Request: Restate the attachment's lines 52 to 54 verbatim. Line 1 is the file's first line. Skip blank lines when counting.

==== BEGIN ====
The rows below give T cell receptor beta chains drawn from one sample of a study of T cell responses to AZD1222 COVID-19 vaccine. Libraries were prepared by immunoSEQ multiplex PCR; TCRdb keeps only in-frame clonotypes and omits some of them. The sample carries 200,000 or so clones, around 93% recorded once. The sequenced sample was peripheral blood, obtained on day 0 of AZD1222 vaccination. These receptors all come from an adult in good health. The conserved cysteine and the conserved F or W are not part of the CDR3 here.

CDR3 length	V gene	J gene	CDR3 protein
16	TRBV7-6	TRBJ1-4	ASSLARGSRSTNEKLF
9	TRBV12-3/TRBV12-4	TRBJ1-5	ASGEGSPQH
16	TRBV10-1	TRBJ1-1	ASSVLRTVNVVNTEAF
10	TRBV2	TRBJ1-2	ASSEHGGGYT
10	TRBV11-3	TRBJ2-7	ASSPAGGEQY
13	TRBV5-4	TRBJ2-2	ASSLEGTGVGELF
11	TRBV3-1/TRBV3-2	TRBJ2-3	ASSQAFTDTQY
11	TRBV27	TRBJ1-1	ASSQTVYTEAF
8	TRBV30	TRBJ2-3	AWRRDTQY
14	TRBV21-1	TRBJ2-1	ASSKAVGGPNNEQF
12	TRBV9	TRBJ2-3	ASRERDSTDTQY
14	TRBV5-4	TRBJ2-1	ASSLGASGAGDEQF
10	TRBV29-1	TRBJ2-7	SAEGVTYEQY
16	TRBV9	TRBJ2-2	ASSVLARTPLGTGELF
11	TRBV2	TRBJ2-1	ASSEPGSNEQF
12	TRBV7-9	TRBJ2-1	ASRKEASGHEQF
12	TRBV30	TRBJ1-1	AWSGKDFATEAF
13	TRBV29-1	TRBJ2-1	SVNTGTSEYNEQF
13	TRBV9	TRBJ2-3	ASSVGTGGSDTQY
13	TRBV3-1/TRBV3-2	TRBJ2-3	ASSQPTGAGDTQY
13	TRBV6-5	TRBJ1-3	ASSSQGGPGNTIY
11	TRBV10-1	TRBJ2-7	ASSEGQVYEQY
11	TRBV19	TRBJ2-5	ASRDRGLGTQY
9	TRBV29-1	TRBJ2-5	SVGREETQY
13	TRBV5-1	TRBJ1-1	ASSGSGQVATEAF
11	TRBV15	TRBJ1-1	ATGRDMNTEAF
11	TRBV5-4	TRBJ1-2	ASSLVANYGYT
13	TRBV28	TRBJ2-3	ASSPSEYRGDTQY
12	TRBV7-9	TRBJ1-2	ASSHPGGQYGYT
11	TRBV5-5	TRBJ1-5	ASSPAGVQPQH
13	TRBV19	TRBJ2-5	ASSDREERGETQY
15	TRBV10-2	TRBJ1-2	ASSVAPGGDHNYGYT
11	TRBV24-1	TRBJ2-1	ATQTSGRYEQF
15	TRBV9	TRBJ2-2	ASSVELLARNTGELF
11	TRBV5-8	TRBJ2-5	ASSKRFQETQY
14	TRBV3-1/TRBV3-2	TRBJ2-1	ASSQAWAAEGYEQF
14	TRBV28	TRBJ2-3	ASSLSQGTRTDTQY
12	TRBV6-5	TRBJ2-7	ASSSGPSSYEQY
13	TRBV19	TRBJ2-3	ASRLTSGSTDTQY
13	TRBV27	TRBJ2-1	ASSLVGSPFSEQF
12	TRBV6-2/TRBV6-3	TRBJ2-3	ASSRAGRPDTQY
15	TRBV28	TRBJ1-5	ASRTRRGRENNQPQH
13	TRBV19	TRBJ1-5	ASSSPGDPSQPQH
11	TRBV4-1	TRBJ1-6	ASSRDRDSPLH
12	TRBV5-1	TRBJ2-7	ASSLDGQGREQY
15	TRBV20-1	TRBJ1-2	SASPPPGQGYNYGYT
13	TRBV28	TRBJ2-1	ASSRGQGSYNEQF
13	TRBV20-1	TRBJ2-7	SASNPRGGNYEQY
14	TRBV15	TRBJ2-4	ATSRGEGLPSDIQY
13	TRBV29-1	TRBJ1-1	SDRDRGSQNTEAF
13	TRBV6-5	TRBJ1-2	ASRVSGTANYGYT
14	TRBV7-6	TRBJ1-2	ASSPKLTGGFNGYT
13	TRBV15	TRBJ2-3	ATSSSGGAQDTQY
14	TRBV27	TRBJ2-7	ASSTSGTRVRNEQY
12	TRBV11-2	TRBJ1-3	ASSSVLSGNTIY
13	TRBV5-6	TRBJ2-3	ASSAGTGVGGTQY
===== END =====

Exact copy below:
13	TRBV29-1	TRBJ1-1	SDRDRGSQNTEAF
13	TRBV6-5	TRBJ1-2	ASRVSGTANYGYT
14	TRBV7-6	TRBJ1-2	ASSPKLTGGFNGYT